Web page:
Published as: Andre Oboler, Online public diplomacy: When September comes (Part 2), Jerusalem Post Blog, July 31 2011
This is part two of an article on online public diplomacy and the challenge and opportunity September presents for Israel advocates. In the first part I explained what public diplomacy is and where it comes from. I concluded by noting the need for the involvement of more professionals, better resourcing for the online sphere, and a cultural change in favour of joint projects and greater cooperation between Israel’s supporters. In this continuation of the article I discuss the challenges we will face in more detail, and what we should be doing for online public diplomacy in support of Israel.
The battle we are facing in September, from the BDS movement to the unilateral declaration of statehood to Durban III, is about delegitimization. The battle began as an effort to brand Israel as evil using Apartheid South Africa as a metaphor, but today it is modeled on the collapse of the Soviet Union. It is a public diplomacy battle that seeks to dissolve Israel both from within and through external isolation from without.
The battle lines are clearly visible and many strong advocates of the left, who have opposed the occupation for decades, are now equally vocal in their opposition to a limited boycott, a declaration of a Palestinian State outside the framework of direct negotiations, and a declaration before Palestinian institutions are ready to run a state. They correctly see these moves as tactics to divide, conquer and ultimately erase the Jewish state from the pages of history. These moves are more about being anti-Israel than they are about being pro-Palestinian. Israel’s supporters have clear points of consensus; they can stand together if political differences on other topics can be ignored. This, however novel, is not what makes September different.
The real difference this September is that online advocacy will come into its own. September will be a month of advocacy on college campuses across North America since the Arab Spring. It will come at a time when activism on campuses is traditionally at a peek, the start of a new academic year. From North America, the power of social media will take the campaign global and connect it with other causes and campaigns. The Palestinian cause has a history of infiltrating other groups. We have seen the “Stop the War” coalition rebrand as “Stop the war – Free Palestine,” the Campaign for Nuclear Disarmament adopted a “Hands of Iran” campaign. We need to be ready not only in North America, but in places as far apart as Europe, Australia, South Africa and Argentina. Social media will take this global.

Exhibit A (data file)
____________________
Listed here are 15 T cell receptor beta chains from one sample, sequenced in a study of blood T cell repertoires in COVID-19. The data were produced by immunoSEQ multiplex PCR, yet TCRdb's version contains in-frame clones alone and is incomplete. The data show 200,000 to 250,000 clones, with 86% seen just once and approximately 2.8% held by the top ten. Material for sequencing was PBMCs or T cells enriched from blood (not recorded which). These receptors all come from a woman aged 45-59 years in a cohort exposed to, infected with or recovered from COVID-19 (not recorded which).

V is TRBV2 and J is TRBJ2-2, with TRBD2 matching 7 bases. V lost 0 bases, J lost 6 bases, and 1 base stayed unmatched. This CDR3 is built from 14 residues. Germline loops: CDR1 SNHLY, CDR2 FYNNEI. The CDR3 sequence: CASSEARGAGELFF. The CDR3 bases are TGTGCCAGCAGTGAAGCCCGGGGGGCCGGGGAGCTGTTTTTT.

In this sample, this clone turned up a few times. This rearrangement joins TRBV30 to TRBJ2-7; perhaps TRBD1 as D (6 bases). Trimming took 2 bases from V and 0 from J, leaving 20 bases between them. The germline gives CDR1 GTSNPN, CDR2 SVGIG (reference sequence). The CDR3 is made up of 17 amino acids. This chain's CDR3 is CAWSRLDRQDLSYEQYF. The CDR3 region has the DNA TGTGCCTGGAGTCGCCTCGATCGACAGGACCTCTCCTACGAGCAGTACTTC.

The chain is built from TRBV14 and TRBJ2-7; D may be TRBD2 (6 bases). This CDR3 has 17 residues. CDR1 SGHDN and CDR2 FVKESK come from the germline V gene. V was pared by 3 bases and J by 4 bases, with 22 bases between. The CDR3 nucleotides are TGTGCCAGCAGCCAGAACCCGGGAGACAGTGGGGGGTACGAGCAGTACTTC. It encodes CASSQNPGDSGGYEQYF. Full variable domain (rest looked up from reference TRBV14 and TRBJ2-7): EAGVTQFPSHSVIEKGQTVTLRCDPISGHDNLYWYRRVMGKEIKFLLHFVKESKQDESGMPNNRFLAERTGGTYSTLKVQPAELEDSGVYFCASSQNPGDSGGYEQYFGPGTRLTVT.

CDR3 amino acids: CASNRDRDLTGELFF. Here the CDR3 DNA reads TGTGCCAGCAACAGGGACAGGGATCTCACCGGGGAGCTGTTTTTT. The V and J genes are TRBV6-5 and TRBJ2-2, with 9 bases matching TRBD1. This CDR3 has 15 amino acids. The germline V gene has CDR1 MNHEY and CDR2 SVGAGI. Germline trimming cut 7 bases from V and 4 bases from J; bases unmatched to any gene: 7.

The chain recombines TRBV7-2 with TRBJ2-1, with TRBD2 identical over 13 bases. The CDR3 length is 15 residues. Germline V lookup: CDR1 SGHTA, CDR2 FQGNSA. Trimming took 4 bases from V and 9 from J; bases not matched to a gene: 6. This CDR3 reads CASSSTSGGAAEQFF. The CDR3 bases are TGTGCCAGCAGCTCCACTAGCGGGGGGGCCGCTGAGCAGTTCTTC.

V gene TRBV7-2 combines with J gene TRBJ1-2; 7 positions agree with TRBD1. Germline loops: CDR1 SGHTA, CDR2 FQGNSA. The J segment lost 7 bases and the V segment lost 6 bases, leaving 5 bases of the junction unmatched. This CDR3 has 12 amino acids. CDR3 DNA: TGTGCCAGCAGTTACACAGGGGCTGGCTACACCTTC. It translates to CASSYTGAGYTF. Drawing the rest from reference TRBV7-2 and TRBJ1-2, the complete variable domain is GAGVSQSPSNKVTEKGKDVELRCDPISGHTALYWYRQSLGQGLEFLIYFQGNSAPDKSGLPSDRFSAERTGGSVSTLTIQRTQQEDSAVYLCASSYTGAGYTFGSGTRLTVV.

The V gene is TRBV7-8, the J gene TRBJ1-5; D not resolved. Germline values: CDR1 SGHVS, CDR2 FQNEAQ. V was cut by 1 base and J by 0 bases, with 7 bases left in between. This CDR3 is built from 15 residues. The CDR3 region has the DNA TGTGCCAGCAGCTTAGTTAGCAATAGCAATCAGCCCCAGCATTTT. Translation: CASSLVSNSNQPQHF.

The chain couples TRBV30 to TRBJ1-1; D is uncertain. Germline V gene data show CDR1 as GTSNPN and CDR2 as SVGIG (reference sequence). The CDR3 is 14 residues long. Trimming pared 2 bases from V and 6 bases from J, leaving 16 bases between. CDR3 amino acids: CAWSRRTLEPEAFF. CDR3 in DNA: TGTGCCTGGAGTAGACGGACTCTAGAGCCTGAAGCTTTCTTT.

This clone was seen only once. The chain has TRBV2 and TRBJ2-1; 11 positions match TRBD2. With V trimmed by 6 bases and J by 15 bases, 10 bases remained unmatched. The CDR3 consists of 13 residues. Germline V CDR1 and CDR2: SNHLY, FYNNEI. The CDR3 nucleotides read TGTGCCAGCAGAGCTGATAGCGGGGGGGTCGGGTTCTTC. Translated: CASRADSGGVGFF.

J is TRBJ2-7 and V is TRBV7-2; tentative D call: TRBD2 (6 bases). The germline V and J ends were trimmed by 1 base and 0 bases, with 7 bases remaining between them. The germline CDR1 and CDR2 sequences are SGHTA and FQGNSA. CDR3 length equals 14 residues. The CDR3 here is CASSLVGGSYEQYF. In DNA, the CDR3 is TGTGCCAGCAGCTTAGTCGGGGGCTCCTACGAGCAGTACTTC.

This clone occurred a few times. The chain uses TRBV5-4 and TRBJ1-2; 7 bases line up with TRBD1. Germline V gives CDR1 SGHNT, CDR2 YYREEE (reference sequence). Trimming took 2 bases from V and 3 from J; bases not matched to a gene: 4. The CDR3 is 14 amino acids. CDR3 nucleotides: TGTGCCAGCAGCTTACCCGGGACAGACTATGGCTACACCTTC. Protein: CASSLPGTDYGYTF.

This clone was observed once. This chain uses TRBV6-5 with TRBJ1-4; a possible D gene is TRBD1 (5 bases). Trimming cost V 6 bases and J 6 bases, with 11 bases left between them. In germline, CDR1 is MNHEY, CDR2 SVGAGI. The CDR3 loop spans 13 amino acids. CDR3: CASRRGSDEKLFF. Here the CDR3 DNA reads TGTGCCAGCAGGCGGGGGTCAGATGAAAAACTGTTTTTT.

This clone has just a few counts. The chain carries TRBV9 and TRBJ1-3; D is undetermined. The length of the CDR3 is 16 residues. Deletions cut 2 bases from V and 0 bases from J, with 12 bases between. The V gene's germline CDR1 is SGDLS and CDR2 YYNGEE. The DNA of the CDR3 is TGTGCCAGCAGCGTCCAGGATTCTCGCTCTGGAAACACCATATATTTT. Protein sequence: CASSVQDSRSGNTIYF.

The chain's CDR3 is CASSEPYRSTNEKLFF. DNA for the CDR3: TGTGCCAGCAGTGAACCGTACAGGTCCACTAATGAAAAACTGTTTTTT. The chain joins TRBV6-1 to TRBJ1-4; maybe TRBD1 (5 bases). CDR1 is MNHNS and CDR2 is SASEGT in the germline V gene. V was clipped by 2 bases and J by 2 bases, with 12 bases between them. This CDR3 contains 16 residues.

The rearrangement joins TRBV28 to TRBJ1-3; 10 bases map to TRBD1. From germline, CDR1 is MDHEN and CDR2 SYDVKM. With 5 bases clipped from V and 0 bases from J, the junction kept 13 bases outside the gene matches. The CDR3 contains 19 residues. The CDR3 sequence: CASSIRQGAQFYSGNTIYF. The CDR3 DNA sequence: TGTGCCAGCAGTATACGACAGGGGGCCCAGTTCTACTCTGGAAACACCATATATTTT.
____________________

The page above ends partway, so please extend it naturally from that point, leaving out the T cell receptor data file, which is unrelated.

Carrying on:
At our end, efforts are also under way. Unfortunately they tend to be authorized by people with little to no understanding of social media. These people employ others who “sort of get it.” The result is very few experts and lots of people who think they are experts. Tactics that have been tried and reject years ago by the other side are now being promoted with much excitement by some Israel advocates. What few resources are dedicated to online advocacy are misspent. There is a lack of long term thinking, a lack of strategic analysis and planning, and a lack of online expertise. Being able to use Facebook does not make one a social media expert and getting lots of likes on a Facebook page does not itself count as a success. It may be the first step, but it is only the first step.
Facebook, Twitter, Google+, Blogs and all the other content sharing and social media platforms are only a publicity channel. The real online public diplomacy work takes far more resources to create. It involves websites, videos, and dedicated social media accounts that will rapidly get large followings. It involves high quality content generation, access to celebrities, and enough of a splash to be noticed in the main stream media. Mostly though, it involves education.